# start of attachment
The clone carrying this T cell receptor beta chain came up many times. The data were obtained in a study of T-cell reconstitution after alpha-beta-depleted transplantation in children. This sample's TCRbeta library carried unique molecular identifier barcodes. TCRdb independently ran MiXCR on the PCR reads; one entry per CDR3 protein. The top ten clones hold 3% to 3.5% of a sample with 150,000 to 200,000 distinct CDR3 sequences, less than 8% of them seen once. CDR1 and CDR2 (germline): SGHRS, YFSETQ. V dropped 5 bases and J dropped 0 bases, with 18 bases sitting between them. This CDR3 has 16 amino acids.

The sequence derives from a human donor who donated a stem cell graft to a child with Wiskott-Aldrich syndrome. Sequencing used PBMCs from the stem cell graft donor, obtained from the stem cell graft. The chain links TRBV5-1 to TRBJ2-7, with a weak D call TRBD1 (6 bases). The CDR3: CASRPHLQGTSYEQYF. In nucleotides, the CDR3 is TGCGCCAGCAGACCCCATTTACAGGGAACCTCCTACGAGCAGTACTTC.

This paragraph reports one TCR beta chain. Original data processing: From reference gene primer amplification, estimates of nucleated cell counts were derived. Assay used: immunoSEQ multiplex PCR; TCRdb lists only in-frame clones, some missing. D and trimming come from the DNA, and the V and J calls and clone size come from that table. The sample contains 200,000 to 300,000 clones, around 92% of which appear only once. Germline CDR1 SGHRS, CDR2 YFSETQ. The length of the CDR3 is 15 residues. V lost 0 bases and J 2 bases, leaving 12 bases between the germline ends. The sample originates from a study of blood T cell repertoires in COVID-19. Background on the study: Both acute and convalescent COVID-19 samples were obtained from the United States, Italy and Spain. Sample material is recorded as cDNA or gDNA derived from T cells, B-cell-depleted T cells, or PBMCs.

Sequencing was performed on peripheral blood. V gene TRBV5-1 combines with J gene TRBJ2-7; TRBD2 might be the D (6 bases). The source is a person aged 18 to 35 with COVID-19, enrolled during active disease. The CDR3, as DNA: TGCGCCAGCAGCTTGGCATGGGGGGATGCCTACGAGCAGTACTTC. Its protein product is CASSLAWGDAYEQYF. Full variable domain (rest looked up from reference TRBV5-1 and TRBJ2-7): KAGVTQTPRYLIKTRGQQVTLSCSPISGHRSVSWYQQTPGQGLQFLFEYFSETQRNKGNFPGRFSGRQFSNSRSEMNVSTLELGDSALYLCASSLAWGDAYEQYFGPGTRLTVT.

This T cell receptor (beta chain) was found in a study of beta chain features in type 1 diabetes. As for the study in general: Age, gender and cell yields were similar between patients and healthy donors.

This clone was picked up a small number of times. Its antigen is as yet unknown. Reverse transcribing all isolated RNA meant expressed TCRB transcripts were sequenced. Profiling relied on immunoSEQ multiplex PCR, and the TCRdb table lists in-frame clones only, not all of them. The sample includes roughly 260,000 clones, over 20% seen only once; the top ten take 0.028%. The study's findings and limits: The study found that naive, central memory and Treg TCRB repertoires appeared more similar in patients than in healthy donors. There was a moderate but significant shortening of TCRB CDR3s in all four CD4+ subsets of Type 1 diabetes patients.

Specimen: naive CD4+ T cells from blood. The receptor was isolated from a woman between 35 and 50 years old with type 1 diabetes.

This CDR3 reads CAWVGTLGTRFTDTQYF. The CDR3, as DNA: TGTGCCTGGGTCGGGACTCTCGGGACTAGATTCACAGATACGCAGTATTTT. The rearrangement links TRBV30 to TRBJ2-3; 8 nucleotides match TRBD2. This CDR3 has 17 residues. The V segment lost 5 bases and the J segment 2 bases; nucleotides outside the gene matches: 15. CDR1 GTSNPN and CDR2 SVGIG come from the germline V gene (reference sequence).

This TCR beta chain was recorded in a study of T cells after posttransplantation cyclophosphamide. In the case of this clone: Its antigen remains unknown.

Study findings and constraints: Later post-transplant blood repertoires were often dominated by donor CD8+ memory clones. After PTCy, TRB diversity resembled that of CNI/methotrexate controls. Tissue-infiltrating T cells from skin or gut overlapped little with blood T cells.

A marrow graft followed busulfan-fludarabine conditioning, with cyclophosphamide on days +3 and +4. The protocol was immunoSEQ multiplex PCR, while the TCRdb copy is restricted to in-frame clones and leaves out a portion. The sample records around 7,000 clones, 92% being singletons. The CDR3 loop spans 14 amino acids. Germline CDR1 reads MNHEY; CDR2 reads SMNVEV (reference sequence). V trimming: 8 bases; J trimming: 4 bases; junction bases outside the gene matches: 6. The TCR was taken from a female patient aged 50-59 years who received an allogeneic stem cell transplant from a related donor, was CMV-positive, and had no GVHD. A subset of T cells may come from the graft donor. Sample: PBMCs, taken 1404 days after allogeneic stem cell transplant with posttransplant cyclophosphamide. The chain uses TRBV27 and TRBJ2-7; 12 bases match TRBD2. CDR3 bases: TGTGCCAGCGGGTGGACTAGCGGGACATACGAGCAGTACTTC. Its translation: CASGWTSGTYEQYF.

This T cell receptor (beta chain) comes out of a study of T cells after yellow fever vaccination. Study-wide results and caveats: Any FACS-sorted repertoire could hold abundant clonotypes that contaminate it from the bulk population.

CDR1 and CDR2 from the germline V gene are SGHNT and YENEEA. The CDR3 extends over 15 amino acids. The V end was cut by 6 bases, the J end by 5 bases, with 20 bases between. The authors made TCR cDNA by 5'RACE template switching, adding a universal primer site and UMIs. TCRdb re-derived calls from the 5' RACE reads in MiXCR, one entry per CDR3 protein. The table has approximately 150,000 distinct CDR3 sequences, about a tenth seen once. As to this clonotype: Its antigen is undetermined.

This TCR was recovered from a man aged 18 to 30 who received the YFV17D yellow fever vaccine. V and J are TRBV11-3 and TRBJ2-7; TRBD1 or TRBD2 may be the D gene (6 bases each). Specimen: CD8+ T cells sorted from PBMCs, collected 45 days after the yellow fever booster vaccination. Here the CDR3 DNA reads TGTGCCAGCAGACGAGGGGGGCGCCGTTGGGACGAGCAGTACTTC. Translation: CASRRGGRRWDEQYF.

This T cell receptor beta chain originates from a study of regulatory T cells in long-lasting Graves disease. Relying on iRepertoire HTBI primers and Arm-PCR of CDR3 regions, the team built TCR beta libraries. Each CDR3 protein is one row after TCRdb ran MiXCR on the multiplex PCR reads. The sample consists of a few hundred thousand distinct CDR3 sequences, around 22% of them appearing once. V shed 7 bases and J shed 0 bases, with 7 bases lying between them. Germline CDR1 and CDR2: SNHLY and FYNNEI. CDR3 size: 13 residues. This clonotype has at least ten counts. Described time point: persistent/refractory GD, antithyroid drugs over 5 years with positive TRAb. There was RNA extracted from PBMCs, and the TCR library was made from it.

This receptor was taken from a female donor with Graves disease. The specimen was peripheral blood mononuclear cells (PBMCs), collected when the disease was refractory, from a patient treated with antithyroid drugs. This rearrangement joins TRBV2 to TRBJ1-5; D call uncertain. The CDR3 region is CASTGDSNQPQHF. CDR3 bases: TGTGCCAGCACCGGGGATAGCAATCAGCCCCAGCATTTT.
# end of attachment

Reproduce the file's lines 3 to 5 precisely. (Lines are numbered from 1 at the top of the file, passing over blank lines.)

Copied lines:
This paragraph reports one TCR beta chain. Original data processing: From reference gene primer amplification, estimates of nucleated cell counts were derived. Assay used: immunoSEQ multiplex PCR; TCRdb lists only in-frame clones, some missing. D and trimming come from the DNA, and the V and J calls and clone size come from that table. The sample contains 200,000 to 300,000 clones, around 92% of which appear only once. Germline CDR1 SGHRS, CDR2 YFSETQ. The length of the CDR3 is 15 residues. V lost 0 bases and J 2 bases, leaving 12 bases between the germline ends. The sample originates from a study of blood T cell repertoires in COVID-19. Background on the study: Both acute and convalescent COVID-19 samples were obtained from the United States, Italy and Spain. Sample material is recorded as cDNA or gDNA derived from T cells, B-cell-depleted T cells, or PBMCs.

Sequencing was performed on peripheral blood. V gene TRBV5-1 combines with J gene TRBJ2-7; TRBD2 might be the D (6 bases). The source is a person aged 18 to 35 with COVID-19, enrolled during active disease. The CDR3, as DNA: TGCGCCAGCAGCTTGGCATGGGGGGATGCCTACGAGCAGTACTTC. Its protein product is CASSLAWGDAYEQYF. Full variable domain (rest looked up from reference TRBV5-1 and TRBJ2-7): KAGVTQTPRYLIKTRGQQVTLSCSPISGHRSVSWYQQTPGQGLQFLFEYFSETQRNKGNFPGRFSGRQFSNSRSEMNVSTLELGDSALYLCASSLAWGDAYEQYFGPGTRLTVT.

This T cell receptor (beta chain) was found in a study of beta chain features in type 1 diabetes. As for the study in general: Age, gender and cell yields were similar between patients and healthy donors.